At the end, when there are no more URLs to call from, the Stream unfold named captureends, and we transform the returned stream, into a list, appending all its partial results.

If any of the results is an error, it can be easily found and you can then decide what to do with the remaining results, which is the part I like the most about this solution.

2.B Recursive

It’s a functional approach, and pretty easy to understand, you’ve probably dealt with recursive calls like these in the past. However, not everyone likes them, which is why we also wrote the alternative using Streams.

defp get_all_results() do
  initial_url = "www.somewebsite.com/api/somerequest/someitems?limit=50"
  get_results(initial_url)
end

def get_results(nil, accumulated_results \\ []) do
  # No next URL, return the accumulated results so far
  {:ok, accumulated_results}
end

def get_results(url, accumulated_results \\ []) do
  case some_api_call(url) do
    {:ok, response} -> 
      next_url = extract_next_url_from_response(response)
      results_from_page = response["results"]
      get_results(next_url, accumulated_results ++ results_from_page)
    
    {:error, error} -> 
      # *** You decide how to handle it here and what to return ***
      {:error, error_reason}
  end
end

In this solution, we simply pass the initial URL to the function, and then let it retrieve both the results and next URL from the API call.

From here on, it’s as simple as the function calling itself again with the new URL and accumulating the results by appending them in the argument.

The function terminates if there are no further URLs to make calls from, from which point you can decide if you want to return an error, if you want to include the partial list of results or whatever most benefits you.

Any of these 2 options work really well and are pretty easy to implement, so feel free to choose the one you’re most comfortable with.

3. Cursor based pagination — how to retrieve the next or previous page

Most of the time, the request response for a page will have the links to the next or previous page into its response body. If so, you’re in luck 🍀, as it should be relatively easy to retrieve! If it is a JSON, just parse it and access the correct variable.

However, sometimes, these links are embedded into the header and you might have to parse them 😒. Here’s an example I encountered:

Header key: Link
Header value: <https://somepage.com/api/somerequest.json?page_cursor=FGHIJ&limit=50>; rel=”next”, <https://somepage.com/api/somerequest.json?page_info=ABCDE&limit=50>; rel=”previous”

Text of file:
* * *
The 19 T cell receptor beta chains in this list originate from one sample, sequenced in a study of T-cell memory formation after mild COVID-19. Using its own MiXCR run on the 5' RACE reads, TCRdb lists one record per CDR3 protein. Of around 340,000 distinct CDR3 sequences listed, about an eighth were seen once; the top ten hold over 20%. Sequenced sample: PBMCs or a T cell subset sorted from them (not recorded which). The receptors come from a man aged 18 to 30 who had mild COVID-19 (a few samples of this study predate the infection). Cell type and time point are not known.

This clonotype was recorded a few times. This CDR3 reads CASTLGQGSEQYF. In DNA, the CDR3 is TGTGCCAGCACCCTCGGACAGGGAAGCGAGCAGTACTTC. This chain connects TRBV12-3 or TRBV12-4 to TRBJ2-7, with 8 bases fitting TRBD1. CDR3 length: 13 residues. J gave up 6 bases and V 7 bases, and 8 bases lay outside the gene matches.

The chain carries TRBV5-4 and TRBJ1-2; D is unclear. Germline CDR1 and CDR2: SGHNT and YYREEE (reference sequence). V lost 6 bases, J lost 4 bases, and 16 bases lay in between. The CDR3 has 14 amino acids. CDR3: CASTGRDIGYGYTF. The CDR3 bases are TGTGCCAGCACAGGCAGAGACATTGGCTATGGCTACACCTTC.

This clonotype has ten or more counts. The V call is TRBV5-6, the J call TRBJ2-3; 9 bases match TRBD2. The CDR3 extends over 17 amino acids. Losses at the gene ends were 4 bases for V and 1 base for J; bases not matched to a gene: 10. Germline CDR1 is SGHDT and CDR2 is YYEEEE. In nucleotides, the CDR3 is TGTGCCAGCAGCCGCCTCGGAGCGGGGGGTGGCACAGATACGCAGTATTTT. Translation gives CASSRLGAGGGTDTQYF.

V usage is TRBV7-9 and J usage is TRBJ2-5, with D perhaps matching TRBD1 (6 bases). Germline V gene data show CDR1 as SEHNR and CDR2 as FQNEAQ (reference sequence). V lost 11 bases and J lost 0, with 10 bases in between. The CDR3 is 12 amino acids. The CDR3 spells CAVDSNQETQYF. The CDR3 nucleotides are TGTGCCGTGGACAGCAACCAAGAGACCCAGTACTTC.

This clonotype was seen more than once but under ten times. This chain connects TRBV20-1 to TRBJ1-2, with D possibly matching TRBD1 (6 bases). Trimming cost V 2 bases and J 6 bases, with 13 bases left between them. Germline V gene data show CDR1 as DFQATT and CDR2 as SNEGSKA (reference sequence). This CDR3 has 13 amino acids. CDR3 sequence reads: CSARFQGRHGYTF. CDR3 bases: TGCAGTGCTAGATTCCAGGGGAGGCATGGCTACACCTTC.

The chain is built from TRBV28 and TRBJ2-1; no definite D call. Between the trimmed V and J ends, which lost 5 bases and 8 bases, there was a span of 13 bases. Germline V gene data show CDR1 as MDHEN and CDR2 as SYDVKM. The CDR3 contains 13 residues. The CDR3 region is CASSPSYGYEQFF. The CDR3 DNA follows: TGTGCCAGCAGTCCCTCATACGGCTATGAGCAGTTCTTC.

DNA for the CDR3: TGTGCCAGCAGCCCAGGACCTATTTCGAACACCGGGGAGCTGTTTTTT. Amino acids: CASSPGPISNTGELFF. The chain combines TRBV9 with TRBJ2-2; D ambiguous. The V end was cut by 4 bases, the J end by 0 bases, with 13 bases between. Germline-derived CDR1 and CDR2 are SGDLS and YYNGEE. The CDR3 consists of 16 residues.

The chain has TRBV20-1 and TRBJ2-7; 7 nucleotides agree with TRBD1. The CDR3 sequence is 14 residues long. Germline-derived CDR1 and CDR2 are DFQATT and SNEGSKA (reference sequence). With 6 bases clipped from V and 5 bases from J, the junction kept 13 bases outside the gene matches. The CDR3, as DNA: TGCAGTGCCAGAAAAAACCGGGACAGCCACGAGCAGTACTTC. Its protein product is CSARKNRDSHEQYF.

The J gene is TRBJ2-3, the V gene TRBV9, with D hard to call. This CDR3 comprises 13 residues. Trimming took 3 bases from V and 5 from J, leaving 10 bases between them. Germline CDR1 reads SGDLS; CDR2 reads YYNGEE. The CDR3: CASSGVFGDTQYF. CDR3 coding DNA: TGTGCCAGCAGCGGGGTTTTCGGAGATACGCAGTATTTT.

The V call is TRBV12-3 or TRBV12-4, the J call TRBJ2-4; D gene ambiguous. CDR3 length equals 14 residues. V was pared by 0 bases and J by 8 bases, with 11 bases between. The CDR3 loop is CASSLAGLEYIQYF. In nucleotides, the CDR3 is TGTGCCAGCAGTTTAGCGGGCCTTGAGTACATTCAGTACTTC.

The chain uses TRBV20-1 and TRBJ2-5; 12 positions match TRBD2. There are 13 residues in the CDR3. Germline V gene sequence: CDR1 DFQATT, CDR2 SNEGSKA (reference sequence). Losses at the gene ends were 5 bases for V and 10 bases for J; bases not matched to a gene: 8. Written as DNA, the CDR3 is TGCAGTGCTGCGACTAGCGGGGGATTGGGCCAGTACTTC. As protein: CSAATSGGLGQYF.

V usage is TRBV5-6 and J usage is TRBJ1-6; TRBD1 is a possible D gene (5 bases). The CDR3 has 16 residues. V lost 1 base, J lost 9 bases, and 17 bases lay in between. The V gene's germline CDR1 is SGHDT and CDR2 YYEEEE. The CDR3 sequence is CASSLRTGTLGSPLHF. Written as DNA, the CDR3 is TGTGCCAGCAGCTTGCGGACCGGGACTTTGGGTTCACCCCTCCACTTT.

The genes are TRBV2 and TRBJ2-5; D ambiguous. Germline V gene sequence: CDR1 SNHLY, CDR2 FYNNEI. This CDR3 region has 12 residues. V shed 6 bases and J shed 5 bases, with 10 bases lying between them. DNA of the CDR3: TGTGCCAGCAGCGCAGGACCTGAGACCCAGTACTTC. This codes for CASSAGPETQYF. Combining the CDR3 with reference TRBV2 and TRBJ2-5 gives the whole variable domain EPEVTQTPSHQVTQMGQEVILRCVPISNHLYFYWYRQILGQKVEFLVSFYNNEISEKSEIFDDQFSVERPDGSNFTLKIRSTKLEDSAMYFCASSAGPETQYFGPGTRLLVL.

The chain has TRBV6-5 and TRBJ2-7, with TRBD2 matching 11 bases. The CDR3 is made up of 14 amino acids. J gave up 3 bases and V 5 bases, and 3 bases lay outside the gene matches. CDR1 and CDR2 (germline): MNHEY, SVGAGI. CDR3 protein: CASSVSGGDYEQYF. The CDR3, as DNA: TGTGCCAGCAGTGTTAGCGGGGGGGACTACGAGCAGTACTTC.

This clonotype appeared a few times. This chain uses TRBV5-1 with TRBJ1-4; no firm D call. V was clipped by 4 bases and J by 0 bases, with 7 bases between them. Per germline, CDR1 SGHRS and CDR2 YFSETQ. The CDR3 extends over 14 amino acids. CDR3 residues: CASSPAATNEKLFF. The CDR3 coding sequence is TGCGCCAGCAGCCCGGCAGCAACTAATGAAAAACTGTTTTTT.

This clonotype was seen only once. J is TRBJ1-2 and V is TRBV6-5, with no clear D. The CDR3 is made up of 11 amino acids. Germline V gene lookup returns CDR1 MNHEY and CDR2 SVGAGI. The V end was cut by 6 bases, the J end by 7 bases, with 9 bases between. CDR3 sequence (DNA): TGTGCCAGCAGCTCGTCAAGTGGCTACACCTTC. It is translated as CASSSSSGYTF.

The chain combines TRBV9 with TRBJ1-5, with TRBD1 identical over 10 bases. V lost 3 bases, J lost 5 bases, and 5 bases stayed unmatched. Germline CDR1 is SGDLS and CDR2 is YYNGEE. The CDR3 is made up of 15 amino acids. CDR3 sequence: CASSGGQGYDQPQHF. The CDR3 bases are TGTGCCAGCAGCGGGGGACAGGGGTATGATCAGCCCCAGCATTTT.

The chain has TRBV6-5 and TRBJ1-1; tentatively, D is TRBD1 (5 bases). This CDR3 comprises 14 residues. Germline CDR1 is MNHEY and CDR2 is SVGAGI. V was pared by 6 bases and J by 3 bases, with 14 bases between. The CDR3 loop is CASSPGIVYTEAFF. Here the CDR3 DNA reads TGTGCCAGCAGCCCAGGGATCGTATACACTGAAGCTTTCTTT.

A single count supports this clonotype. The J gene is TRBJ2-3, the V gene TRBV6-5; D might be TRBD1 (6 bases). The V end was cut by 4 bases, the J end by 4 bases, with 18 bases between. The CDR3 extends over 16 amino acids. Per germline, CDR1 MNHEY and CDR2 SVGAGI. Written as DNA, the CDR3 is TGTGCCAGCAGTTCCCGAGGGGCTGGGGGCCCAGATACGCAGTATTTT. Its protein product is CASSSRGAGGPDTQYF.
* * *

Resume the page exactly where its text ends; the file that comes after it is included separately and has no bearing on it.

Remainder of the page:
Extracting these links is a 2-step operation: extracting the header value, and parsing it.

3.A Extracting the header value

I usually use HTTPoison, in which the request header is a list of tuples. The first element of the tuple is the header name and the second is the value. Knowing this, finding the Link header field is easy:

{header_name, header_value} = List.keyfind(headers, “Link”, 0, {nil, nil})

3.B Parsing the string to obtain the links

The fastest and most accurate way that I found to do this is with a regular expression. Most specifically, in Elixir, using a named capture. Imagining that you only want the link for the next page, you could use this regex:

next_link_regex = ~r/<(?<next>[^>]*)>; rel="next"/

Now just capture this regex:

Regex.named_captures(next_link_regex, header_value)

In any case, regardless of where these links are placed, do not forget to always verify if the link for the next page exists and can be correctly parsed. If the header does not exist or the body does not possess the next page, maybe it is because you are already on the last page.

You should always check the API reference for whichever API you are accessing to make sure, since it usually has better guidelines on how to follow their pagination rules.

Final notes 📓

Cursor-based pagination might look annoying, but it brings a better and more accurate alternative to the normal page-based pagination, so it is probably here to stay. As such, if you use external APIs in Elixir, you will probably come into contact with it a lot.

Also, feel free to use any of the code shared here and adjust it to your own needs. We hope these simple and intuitive solutions are of help in dealing with this.

Thank you for reading!